I am not accusing anybody of violating the immigration laws of the United States either. It is possible that for some unknown reason, an agency or event organizer decided that it is more cost effective to spend money on attorney’s fees and pay for a work visa for an interpreter who will enter the country to work for less than a week, and will get paid considerably less than a United States-based interpreter. If this is happening in the country, local interpreters and their organizations should bring this up to the entity that is holding the event and to the competent authorities.  In my opinion, it is not right that capable and available local talent be bypassed to save some money, and it is even worse when there are violations of law. It is also wrong for the foreign interpreters, especially if they cannot work in the U.S. They will probably have to work even harder and longer than the local colleagues, as they will need to acquire the cultural context and local nuances that are so important for a quality and successful rendition; and they will have to do it for a low fee and a high legal risk.  I now ask you to share your opinion and comments on this issue, and I think we would like to know if other countries are facing this problem as well.

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§ 7 Responses to That Interpreter should not be here.

  • Thank you for informing us of this. Also, I have a distinct possibility to interpret for a U.S. based non-profit organization in November in Mexico, Colombia, Ecuador, Chile, and Peru, following the speaker/author. Don’t U.S. citizens interpreting abroad (for pay) need to get some sort of work permit from those countries too? Thank you for sharing this post. I (we) don’t want to go to other countries and do the exact same thing that those foreign interpreters might be doing here. Also, our CPA keeps us informed about the tax filings that we need to, and do submit for every single state where we interpret. It’s very disturbing to hear that interpreters are coming to work into this country (or state) without being able to do so legally and/or without paying for the taxes. What a complicated world we live in! Wow. We appreciate you.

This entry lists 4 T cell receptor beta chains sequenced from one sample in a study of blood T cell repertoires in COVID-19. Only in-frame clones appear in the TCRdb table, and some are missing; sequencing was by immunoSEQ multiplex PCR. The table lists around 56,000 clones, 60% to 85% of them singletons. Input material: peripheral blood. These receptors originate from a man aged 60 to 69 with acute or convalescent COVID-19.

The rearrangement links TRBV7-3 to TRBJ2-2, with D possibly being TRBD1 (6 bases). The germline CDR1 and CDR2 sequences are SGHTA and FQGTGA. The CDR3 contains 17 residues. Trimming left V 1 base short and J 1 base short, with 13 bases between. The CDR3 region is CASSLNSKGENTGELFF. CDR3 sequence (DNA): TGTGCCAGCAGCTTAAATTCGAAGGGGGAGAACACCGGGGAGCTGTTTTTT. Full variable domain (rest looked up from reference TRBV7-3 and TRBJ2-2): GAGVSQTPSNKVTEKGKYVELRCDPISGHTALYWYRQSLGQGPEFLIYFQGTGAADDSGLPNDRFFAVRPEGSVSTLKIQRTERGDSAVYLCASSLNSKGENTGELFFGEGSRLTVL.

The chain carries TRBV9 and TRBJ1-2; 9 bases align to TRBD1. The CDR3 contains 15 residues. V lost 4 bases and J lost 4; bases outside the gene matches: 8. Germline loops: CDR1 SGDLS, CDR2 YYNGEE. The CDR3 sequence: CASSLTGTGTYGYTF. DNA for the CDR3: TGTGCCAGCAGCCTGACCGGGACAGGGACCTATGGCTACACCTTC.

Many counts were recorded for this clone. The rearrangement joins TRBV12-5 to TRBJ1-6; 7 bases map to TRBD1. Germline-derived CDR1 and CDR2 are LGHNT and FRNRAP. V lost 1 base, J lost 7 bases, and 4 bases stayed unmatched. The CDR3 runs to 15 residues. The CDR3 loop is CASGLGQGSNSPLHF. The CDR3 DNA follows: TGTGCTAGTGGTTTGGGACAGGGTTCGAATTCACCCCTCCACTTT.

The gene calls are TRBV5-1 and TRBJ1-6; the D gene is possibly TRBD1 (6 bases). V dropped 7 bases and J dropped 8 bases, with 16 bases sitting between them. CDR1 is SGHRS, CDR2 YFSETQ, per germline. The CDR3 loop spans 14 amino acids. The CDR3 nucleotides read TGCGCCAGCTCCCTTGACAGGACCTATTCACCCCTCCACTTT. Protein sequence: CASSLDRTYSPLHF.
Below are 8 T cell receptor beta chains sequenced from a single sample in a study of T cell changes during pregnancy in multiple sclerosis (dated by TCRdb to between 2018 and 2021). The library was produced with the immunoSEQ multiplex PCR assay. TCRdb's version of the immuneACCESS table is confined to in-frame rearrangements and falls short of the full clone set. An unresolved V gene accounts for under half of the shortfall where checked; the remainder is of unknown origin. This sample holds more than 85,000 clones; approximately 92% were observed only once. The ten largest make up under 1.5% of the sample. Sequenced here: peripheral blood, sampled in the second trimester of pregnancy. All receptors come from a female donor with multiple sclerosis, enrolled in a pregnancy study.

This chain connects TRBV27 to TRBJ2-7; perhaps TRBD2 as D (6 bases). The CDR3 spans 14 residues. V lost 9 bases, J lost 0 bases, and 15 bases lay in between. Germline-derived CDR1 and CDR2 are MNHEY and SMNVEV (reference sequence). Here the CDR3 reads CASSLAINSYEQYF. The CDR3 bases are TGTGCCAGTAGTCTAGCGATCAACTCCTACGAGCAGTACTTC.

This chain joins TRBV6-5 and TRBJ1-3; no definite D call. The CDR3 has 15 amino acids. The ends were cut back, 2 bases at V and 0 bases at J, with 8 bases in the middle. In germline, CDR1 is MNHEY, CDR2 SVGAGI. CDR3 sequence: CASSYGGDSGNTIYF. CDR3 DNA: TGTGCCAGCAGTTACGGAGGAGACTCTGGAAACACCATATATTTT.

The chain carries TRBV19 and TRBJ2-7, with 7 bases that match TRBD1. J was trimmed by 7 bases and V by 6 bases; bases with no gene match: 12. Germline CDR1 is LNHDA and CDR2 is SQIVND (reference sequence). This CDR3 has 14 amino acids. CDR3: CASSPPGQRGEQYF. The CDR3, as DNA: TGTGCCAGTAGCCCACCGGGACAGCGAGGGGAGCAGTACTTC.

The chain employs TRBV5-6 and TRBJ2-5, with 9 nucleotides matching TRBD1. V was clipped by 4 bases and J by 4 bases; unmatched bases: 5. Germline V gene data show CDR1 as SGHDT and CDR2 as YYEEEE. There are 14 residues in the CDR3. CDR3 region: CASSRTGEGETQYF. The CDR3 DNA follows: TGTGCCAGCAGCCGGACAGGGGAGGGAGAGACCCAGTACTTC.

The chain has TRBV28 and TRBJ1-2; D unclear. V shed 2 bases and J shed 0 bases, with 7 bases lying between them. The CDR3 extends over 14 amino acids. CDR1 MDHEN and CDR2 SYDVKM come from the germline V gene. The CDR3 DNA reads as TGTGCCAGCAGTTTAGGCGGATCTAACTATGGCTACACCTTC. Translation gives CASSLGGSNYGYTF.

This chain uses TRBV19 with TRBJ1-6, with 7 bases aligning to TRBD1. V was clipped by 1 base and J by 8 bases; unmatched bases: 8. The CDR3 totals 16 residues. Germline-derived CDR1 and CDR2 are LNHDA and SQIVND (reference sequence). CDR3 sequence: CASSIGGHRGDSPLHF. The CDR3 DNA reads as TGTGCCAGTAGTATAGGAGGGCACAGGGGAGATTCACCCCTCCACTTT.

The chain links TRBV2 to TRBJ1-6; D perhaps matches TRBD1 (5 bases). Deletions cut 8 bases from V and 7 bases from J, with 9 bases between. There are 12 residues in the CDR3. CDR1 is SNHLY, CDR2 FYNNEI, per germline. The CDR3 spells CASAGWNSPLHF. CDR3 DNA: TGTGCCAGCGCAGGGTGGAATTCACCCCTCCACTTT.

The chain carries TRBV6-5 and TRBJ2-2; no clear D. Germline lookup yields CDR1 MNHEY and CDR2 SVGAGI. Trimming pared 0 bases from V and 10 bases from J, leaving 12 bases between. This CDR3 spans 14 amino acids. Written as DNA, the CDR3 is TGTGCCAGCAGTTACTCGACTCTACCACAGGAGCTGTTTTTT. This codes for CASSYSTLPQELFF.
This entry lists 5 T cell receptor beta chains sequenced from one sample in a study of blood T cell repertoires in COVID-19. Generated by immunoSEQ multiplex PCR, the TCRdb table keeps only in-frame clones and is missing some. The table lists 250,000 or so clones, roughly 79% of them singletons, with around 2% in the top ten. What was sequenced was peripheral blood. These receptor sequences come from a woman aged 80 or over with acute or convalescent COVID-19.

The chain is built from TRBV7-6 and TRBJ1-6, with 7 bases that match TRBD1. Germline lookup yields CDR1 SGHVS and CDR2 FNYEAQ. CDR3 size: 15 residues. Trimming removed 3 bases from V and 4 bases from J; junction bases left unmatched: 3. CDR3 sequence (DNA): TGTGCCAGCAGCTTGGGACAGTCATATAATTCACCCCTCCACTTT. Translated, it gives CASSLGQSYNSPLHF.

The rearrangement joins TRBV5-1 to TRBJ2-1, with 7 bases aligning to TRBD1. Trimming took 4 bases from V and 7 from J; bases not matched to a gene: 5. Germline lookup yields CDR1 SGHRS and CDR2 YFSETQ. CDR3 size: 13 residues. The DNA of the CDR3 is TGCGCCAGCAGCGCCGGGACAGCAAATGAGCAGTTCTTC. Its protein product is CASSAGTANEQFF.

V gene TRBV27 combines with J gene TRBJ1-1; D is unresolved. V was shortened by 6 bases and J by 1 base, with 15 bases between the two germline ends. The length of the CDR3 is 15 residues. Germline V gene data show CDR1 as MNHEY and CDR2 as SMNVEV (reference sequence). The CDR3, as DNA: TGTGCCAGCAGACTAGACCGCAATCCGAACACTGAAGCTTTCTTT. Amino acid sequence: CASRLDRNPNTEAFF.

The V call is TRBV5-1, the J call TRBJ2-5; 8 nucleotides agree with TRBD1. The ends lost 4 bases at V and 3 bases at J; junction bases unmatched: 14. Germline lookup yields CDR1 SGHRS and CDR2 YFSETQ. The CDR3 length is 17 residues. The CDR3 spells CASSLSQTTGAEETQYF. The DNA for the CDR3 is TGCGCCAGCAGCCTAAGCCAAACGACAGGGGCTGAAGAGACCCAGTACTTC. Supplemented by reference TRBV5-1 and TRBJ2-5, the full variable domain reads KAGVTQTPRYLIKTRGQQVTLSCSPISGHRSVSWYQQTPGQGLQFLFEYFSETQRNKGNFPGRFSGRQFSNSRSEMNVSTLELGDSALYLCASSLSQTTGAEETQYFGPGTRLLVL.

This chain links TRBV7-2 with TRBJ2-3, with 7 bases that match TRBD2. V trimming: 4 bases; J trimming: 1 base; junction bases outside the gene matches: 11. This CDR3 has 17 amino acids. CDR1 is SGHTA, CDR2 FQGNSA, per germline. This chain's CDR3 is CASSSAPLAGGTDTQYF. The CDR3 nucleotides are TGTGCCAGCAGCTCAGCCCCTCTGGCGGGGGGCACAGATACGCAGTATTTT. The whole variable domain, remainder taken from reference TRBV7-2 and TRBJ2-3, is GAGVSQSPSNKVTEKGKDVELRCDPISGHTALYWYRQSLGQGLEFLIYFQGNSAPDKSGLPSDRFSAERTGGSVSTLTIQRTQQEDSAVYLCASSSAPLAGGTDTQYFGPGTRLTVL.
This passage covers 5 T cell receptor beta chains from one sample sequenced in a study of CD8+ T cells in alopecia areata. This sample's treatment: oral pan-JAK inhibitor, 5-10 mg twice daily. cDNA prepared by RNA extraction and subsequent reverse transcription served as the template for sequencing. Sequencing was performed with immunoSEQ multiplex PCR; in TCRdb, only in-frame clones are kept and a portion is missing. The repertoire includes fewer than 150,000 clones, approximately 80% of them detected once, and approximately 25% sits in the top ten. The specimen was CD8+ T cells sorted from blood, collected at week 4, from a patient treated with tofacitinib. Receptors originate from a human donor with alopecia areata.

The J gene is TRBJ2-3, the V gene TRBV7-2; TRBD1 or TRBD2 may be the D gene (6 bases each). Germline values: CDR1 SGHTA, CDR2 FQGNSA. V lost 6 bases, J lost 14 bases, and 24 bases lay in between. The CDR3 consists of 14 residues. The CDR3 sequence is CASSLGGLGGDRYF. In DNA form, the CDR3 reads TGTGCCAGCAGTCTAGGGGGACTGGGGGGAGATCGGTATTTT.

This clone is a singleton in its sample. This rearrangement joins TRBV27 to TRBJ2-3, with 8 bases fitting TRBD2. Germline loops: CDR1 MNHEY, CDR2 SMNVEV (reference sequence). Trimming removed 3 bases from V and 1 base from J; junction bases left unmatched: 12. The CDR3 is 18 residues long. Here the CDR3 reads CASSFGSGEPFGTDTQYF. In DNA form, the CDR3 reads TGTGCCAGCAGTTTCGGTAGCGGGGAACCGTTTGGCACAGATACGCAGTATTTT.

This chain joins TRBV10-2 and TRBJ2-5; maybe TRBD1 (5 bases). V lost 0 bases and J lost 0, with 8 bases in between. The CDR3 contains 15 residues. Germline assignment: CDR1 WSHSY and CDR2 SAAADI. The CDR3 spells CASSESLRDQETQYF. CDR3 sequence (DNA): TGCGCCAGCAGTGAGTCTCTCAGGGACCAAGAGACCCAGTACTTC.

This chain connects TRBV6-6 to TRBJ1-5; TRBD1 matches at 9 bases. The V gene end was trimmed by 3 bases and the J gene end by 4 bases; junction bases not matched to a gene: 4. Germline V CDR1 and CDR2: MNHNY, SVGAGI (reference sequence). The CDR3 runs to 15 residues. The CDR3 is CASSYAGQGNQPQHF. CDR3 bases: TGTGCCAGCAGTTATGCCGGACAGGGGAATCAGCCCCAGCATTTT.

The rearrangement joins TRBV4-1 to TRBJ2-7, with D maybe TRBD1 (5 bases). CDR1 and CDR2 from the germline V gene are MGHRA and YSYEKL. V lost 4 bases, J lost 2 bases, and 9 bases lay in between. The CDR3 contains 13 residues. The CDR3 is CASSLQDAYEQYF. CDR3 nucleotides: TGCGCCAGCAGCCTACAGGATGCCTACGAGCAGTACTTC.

• This happens in the European Union, where interpreters in some countries get paid much less, and are brought to the more expensive countries, such as the UK, and work half the fee. The problem in this case is that it is all perfectly legal!

    • It is true that this is an issue in the EU as well, and not just the UK. Can happen basically every time if one of the languages at the conference or event happens to be the language of a country where interpreters are paid less than in the country where the conference or event is being held. And since it usually only happens on the freelance market, where most interpreters are expected to have a retour – then no one cares. Not that the organizers who go to such measures care about the quality of the interpretation anyway. Which means that the profession continues to suffer.

  • Alex Wieder says:

    Globalization is presented as this super-awesome step that will bring about a utopic world, but it isn’t. From what we’ve all witnessed since the term was coined, it has only served to enrich the lives of a few and impoverish the very people it’s supposed to help. It just sucks.

  • Cristina Helmerichs says:

    what is interesting is that it is not just event planners, this has happened for training seminars with DEA, ICE, TX Land Commission, USDA, DHS…

  • Richard says:

    Interesting issue, and as someone has mentioned, seems to happen both ways, from and to the US and other countries, not necessarily just for cutting costs. I wonder how much cost cutting really is achieved, considering someone has to pay the airplane fares of the tourist-interpreters, or are they expected to walk or donkey-ride from Argentina to Texas. I agree, this deserves further research, even if it’s just out of curiosity, but specially if it’s a new market niche.

    • Alex Wieder says:

      A local interpreter, in the US costs about $1000 per day (not what he gets, but what the agency bills) on average. For a conference you need at least two. A conference lasts about 3 days, so that’s $6000 (not including that if travel’s involved, the interpreter needs to be compensated for 1 or 2 additional days – this is between $2000 and $4000 in addition to the $6000 above).

      If you offer an interpreter from, say, Venezuela, $500 for 3-5 days of work s/he’ll be sitting at the airport before you’re done asking.